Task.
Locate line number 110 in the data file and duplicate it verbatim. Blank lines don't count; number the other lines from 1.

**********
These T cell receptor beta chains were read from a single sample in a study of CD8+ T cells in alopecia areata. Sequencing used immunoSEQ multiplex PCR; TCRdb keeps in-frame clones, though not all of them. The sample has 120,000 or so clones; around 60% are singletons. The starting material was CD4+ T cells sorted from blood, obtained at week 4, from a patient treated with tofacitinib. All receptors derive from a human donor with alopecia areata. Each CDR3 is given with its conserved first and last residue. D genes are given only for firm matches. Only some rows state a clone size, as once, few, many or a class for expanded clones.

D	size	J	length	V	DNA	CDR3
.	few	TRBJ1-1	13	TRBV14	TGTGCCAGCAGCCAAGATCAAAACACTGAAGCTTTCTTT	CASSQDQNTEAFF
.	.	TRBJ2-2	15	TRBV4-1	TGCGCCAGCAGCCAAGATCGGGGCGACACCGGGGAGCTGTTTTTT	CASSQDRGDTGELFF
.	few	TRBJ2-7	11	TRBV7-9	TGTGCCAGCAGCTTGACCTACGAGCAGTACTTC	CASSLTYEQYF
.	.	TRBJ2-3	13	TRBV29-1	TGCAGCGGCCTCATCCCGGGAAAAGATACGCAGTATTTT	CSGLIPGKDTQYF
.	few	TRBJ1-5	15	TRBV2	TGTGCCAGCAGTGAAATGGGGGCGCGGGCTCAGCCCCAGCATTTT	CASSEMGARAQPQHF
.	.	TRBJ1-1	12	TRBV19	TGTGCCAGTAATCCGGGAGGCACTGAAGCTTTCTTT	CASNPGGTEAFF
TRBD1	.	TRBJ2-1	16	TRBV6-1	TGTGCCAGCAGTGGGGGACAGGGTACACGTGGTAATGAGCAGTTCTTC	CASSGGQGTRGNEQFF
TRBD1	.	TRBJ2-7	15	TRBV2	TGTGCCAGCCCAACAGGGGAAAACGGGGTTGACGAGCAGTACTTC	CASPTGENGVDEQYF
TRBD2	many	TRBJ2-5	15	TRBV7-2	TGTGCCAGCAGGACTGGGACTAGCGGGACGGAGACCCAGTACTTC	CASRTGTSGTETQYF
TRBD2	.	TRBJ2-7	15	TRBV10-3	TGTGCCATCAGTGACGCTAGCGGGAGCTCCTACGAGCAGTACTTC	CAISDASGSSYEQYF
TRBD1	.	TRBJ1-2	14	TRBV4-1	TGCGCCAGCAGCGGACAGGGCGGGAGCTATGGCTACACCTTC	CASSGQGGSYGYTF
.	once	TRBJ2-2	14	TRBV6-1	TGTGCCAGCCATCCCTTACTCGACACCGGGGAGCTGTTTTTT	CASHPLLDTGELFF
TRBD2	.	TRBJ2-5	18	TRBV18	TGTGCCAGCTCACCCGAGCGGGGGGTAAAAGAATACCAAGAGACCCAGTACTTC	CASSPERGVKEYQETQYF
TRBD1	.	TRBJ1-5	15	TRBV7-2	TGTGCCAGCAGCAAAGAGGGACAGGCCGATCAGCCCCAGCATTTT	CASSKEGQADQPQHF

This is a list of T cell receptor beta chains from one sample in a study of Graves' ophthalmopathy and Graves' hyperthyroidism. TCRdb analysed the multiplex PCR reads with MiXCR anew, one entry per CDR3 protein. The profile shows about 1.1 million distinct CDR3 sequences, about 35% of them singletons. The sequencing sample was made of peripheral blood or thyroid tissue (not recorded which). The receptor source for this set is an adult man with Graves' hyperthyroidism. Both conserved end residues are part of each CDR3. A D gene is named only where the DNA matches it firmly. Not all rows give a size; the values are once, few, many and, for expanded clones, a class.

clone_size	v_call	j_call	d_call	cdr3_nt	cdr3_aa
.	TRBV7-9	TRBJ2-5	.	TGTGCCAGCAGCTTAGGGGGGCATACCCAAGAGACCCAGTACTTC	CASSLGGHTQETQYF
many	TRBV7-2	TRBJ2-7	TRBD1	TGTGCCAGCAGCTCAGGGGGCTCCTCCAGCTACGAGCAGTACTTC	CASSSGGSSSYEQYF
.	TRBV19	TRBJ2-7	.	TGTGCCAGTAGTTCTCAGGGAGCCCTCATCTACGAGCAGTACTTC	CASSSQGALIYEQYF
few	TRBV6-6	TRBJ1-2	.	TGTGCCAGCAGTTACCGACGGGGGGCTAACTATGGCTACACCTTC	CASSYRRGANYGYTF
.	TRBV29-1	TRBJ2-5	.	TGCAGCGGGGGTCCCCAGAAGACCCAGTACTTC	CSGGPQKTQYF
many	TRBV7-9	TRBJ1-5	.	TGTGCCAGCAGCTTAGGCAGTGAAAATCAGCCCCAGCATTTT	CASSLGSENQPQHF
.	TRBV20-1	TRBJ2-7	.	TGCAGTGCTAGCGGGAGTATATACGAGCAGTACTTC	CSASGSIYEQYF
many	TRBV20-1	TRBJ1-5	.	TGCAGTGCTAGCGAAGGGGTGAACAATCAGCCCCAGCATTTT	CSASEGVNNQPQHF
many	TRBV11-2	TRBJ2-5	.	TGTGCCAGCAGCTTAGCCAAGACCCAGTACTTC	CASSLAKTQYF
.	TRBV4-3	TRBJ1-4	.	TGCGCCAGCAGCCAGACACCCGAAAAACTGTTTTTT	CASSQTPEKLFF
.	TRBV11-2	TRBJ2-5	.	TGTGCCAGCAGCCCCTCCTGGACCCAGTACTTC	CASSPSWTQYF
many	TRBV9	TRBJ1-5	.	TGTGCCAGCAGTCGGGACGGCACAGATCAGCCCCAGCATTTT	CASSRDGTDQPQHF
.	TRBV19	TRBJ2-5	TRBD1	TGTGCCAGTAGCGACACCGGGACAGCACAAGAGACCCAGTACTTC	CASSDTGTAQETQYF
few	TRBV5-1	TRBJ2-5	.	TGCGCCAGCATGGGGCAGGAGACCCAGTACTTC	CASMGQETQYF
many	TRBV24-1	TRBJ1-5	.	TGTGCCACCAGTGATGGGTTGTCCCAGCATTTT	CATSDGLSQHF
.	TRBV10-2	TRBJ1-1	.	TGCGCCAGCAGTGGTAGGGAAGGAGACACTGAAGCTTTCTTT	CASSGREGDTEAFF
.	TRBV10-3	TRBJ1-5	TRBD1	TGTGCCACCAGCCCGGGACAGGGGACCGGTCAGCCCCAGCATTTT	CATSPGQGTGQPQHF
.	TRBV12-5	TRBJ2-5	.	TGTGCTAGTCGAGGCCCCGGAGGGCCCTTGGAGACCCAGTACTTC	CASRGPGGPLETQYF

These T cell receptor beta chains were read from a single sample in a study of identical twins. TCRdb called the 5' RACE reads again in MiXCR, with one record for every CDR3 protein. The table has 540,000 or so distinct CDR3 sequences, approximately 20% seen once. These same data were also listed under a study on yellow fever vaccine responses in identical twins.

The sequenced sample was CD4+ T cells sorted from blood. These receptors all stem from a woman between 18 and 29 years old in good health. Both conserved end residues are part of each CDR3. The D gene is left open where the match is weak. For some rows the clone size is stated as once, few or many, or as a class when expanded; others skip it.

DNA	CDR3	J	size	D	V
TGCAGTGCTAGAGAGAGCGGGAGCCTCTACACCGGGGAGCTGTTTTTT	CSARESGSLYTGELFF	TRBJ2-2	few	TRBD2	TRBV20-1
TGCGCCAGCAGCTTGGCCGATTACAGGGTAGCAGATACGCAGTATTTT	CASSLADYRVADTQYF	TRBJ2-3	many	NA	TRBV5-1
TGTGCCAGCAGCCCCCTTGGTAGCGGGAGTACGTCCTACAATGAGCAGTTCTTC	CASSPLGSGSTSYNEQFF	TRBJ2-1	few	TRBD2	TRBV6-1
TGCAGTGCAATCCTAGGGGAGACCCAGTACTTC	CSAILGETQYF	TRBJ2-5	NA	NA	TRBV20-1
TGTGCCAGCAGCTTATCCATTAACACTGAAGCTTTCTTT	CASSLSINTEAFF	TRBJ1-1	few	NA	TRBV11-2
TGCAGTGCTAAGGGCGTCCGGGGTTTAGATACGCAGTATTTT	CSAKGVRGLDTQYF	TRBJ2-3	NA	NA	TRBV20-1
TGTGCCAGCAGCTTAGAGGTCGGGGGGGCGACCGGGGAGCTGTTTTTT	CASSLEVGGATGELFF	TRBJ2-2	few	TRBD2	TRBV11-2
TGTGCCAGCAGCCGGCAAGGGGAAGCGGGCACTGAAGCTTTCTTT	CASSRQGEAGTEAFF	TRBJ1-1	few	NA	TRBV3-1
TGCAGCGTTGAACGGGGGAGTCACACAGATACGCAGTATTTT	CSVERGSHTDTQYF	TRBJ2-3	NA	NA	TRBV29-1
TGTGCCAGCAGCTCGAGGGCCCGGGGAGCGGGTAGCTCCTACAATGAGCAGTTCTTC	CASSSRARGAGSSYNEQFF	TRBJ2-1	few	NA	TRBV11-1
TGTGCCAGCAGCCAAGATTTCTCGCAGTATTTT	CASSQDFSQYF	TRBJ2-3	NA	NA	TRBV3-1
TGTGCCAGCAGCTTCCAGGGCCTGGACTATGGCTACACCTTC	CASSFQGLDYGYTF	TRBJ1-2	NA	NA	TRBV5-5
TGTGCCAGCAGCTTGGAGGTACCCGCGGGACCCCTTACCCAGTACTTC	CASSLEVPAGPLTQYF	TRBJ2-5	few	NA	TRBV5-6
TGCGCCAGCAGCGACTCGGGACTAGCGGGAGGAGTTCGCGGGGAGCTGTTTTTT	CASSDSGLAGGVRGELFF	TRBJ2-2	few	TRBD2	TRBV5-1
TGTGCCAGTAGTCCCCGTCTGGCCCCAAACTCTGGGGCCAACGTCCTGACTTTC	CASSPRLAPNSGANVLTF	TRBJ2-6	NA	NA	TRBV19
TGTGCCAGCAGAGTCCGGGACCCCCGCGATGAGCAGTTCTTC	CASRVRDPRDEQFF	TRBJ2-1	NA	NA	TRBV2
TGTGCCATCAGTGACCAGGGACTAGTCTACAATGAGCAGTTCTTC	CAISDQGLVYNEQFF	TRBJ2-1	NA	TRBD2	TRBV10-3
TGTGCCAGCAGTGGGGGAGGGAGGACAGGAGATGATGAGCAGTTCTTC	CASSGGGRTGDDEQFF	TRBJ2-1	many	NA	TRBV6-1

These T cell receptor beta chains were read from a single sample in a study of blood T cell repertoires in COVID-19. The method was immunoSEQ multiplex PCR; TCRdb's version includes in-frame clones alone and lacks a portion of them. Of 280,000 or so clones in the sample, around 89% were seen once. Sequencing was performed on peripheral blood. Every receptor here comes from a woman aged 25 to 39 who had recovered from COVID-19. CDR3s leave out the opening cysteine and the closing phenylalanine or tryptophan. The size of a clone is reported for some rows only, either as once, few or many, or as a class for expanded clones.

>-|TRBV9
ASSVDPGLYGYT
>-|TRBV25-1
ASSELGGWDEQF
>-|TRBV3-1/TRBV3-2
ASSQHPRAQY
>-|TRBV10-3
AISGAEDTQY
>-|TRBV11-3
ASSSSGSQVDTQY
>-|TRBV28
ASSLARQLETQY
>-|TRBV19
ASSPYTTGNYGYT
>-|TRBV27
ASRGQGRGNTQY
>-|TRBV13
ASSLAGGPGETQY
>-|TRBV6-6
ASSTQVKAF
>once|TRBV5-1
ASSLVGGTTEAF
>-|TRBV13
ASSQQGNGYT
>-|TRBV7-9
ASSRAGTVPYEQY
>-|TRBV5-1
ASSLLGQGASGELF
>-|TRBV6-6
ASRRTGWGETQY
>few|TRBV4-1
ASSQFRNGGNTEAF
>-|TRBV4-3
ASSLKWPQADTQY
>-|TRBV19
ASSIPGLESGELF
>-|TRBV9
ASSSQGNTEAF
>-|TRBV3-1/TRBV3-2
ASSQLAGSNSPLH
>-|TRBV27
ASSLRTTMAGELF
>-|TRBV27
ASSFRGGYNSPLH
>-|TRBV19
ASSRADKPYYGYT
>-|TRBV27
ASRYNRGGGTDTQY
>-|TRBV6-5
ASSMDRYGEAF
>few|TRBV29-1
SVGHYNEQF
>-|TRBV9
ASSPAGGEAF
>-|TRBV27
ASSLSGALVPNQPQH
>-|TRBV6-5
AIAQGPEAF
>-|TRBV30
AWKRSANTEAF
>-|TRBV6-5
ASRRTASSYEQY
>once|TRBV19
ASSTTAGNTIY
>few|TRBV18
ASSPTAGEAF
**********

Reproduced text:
SVGHYNEQF